Why We Should Remember the Slave Trade

By Western Daily Press  on June 21, 2014—
As Bristol prepares to become the Green Capital of Europe, Professor Mark Horton and Madge Dresser argue that the past exploitation of millions to Africans that built the region’s should not be forgotten

Between 1686 and 1807, 565,000 human beings were forcibly removed from their African families and communities and loaded onto ships owned and fitted out by Bristol and West Country merchants – to endure the horrific Middle Passage from Africa to the New World. Only 466,000 reached their destination, and 99,000 died on route, and their bodies most likely flung overboard to be eaten by sharks.

Professor Mark Horton, of Bristol University, and familiar as a presenter on TV's Coast and Time Team, would like to see a permanent museum to the slave trade and abolition in Bristol
Professor Mark Horton, of Bristol University, and familiar as a presenter on TV’s Coast and Time Team, would like to see a permanent museum to the slave trade and abolition in Bristol

For those who managed to survive, they were then sold at auction into the sugar, cotton and tobacco plantations of the Caribbean and the southern states of America.

The majority – some 414,000 – ended up as field slaves on Jamaica, the Leeward and Windward islands. Here their daily task was working the cane fields, harvesting the stalks and processing them in the crushing and boiling houses.

Mortality rates were extremely high and the slaves were accommodated in primitive conditions with only the most basic food. For much of the period they could be tortured, murdered and raped with impunity. And planters were reluctant for them to have contact with Christian missionaries who might preach the equality of souls, while work was maintained by the lash and many other gruesome punishments.

Meanwhile the Bristol merchants become exceptionally rich on this human misery.

It wasn’t just the slave trade (in fact this was the least profitable part of the whole system), but the whole economy that benefited. This ranged from fitting out the ships and the supply of trade goods with which to buy the slaves on the African coast, to the products of the West Indian plantations, especially the sugar that became the commodity that everyone wanted in Europe.

Bristol had no fewer than 20 refineries, supplying some 30 per cent of the nation’s sugar needs. Then there was the banking and insurance, for those merchants who had so much money, that they could further increase their fortunes and increasingly distance themselves from a direct involvement in slave trading itself.

But as we walk around the West Country today, and marvel at the great houses or Georgian architecture, rarely do we pause to think where the money came from, to pay for all this.

So many buildings in the region from the eighteenth century has some connection to the slave trade, and even the nineteenth century left its mark as the region’s wealth burgeoned from the compensation given the plantation owners when the slaves were emancipated in 1834. The slaves of course, while now free, received nothing. The cash that returned to Bristol in the 1830’s helped pay for the great engineering projects of the period – often the brainchild of Isambard Kingdom Brunel.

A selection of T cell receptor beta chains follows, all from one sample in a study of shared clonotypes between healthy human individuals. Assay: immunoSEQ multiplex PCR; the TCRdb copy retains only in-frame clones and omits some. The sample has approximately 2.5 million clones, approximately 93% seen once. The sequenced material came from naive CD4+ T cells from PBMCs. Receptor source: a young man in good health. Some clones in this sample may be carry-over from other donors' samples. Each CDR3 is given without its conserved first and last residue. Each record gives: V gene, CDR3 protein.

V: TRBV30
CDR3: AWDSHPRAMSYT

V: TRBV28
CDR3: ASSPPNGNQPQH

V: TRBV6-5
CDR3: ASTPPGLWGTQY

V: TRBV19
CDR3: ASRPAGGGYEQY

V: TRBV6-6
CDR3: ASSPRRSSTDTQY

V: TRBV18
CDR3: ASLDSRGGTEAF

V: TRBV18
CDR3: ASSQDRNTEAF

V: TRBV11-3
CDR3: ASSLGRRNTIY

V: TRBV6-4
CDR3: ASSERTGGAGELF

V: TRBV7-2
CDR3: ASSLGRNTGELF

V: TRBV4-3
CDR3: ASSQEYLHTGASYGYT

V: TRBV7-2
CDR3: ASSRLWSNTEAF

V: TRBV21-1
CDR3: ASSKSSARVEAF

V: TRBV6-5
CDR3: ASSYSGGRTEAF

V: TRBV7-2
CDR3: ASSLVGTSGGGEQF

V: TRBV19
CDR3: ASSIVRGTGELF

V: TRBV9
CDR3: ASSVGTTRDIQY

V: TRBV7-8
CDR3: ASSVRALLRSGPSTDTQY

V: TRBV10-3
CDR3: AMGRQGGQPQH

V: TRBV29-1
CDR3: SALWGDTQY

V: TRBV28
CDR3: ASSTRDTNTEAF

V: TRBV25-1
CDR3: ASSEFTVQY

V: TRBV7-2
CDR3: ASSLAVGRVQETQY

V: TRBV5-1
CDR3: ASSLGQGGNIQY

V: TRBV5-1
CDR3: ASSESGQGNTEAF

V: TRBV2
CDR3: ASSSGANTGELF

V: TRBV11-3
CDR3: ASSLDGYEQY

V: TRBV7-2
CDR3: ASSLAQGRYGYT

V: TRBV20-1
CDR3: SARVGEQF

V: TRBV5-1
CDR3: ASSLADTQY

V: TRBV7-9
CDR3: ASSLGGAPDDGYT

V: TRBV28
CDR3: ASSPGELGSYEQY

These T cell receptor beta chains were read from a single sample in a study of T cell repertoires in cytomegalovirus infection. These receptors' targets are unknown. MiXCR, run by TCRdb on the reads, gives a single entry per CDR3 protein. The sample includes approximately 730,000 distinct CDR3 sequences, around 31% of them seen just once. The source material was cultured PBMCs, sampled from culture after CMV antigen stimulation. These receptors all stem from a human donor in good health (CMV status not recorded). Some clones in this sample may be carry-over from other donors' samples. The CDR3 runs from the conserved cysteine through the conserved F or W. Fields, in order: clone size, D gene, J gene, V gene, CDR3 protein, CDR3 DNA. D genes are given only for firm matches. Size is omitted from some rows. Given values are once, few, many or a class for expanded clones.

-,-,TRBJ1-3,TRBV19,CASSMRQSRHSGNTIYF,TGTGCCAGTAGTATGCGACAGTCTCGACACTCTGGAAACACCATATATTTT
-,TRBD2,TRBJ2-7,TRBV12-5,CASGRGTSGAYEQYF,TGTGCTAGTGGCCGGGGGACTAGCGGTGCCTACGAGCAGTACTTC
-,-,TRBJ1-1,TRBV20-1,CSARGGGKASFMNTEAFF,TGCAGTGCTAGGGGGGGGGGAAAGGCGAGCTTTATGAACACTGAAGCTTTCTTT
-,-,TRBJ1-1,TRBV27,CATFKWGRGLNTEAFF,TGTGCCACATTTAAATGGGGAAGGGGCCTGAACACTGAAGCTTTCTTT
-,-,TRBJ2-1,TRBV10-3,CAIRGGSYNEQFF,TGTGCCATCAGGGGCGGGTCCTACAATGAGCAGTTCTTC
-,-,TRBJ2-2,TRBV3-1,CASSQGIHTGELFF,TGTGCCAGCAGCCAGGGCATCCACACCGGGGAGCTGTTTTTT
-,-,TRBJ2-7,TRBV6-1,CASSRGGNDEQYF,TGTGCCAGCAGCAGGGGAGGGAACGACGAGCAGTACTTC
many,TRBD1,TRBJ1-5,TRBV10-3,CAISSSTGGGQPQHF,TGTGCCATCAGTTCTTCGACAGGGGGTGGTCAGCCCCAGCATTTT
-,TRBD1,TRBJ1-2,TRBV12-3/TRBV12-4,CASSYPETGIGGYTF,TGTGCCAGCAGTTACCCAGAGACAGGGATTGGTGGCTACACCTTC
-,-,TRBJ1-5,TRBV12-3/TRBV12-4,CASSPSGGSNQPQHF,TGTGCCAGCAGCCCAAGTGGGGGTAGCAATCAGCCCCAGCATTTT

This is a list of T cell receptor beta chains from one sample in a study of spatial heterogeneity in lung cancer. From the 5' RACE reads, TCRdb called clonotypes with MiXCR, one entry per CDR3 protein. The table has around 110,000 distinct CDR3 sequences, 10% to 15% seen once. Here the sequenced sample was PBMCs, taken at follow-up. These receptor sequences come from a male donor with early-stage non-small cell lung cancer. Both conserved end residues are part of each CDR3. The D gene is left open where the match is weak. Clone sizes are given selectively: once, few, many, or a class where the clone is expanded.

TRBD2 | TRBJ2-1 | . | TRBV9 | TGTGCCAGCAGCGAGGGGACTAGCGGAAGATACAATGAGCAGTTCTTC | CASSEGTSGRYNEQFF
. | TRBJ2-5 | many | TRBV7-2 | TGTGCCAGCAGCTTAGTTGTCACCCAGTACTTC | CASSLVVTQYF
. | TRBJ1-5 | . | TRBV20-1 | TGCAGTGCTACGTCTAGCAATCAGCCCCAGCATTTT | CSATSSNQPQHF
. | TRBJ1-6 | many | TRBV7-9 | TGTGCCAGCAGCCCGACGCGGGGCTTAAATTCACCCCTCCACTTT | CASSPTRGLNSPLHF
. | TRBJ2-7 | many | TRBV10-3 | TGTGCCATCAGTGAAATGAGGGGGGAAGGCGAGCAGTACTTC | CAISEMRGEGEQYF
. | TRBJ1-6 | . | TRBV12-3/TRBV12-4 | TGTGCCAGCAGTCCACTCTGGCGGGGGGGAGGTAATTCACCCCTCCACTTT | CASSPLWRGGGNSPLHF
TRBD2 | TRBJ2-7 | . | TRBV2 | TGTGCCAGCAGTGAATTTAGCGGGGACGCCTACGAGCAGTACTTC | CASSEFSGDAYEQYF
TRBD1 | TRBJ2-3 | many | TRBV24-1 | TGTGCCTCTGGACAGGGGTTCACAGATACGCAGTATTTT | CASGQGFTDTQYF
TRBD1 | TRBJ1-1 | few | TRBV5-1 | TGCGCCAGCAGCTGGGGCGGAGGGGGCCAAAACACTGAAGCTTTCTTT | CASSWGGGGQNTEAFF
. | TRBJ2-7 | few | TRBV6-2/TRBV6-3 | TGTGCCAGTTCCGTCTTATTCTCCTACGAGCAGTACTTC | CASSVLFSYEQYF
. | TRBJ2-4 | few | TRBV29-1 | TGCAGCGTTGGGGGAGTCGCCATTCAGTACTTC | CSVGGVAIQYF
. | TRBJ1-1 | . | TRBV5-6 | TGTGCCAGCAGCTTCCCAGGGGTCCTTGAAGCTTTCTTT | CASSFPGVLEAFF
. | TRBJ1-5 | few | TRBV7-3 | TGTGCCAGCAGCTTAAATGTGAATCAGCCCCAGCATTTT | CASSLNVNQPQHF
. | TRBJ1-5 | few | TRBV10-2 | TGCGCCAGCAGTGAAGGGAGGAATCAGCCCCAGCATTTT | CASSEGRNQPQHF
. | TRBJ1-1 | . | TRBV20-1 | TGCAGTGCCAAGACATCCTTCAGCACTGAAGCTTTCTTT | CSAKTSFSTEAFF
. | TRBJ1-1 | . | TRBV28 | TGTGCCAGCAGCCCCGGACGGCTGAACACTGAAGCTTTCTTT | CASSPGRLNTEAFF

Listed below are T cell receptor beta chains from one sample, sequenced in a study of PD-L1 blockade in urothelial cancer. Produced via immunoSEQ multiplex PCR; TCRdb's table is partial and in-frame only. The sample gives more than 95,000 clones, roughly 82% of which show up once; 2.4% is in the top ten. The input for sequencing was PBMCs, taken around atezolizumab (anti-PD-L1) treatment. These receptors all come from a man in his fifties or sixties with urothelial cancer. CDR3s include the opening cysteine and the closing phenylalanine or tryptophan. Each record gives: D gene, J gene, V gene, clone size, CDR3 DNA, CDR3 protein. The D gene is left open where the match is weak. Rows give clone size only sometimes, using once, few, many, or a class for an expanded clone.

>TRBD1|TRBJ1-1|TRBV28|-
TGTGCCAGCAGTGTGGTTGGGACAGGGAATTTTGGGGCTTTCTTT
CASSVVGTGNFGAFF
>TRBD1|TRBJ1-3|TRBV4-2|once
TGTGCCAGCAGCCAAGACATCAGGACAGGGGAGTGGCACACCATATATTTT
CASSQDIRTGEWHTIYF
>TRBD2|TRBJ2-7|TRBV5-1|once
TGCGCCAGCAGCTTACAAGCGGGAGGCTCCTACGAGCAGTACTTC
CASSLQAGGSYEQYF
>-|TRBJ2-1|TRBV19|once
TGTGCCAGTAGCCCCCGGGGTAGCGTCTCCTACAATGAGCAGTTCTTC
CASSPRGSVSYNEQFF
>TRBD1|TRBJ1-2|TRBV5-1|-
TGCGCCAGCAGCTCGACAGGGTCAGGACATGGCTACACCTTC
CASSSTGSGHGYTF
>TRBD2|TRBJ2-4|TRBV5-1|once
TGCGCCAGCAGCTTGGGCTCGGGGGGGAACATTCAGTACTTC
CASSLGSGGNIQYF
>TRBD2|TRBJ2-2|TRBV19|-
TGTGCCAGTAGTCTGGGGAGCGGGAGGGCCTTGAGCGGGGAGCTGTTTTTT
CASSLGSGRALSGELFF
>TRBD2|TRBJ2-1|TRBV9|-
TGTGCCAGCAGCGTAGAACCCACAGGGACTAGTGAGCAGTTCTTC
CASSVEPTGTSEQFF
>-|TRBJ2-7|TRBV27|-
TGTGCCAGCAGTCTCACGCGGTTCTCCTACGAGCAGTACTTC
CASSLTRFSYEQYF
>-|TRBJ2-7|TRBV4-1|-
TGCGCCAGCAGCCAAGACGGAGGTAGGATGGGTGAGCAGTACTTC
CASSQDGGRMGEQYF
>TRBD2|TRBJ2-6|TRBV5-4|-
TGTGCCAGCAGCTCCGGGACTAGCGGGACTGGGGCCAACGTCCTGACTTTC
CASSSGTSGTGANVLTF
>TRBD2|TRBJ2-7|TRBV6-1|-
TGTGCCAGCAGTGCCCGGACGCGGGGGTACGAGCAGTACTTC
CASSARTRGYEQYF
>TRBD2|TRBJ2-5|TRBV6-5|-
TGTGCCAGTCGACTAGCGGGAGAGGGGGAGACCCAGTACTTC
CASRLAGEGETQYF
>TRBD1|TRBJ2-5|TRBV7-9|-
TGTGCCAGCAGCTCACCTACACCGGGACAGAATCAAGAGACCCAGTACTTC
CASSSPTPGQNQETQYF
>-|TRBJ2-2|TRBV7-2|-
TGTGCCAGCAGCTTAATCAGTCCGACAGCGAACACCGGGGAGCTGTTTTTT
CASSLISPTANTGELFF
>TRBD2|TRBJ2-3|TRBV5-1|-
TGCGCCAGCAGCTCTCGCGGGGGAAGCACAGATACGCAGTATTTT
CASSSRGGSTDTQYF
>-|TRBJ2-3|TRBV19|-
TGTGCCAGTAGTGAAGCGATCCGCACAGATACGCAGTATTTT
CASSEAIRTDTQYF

Should we remember these legacies? We often hear people say, ‘well that was a long time ago’ or ‘its just history’.

But history has lessons; it tells us that the exploitation of other humans in this way is wrong.

Religious and radical thinkers joined to form the abolition movement; the sermons of John Wesley, and the researches of Thomas Clarkson in Bristol, the poetry of Hannah More and Anne Yearsley helped to fuel a new sensibility and pave the way for the later human rights movement and many of the basic freedoms that we cherish today.

It is a complex story, but one that everyone needs to know. Even today, we are trying to stamp out modern slavery and human trafficking.

The tragedy is that we are now is danger of forgetting. Bristol’s recent past seems full of bouts of denial about the eighteenth century inhumanities, with short episodes – generally at anniversaries (such as in 1998 and 2007) – of remembering.

If you were a visitor to Bristol, you would find it hard to find any public reference to the slave trade.

There is a small plaque on the M-Shed, and Pero’s bridge. Go out to Henbury Church and you might find a gravestone of Scipio Africanus, a slave who died in Bristol in the early eighteenth century.

Bristol needs to remember. It’s not just plaques on the wall, but a permanent location is needed where the full story of slavery can be told.

Aside from a tiny and hard-fought for section on slavery in MShed, there is little official commemoration.

Only a few months ago the two museums in the Bristol with any direct connection to slavery – Blaise Castle and the Georgian House – were threatened with closure. With this would have been a return to the dark days of denial.

Now is a good moment to think about Bristol’s slave-trade past because our present, as Green Capital of Europe 2015, and our future have to be sustainable. Sustainability is everything slavery is not; it means living within the limits of resources, generating wealth through ingenuity, not by exploitation.

Slavery, Legacies and Remembrance – a panel discussion, is taking place in the Great Hall, University of Bristol, on the June 26, 6.30pm – for details: http://www.ideasfestival.co.uk”

For the original post, please click here.

4 thoughts on “Why We Should Remember the Slave Trade

  1. Wow that was odd. I just wrote an incredibly long comment
    but after I clicked submit my comment didn’t show up. Grrrr…
    well I’m not writing all that over again. Anyway, just wanted
    to say fantastic blog!

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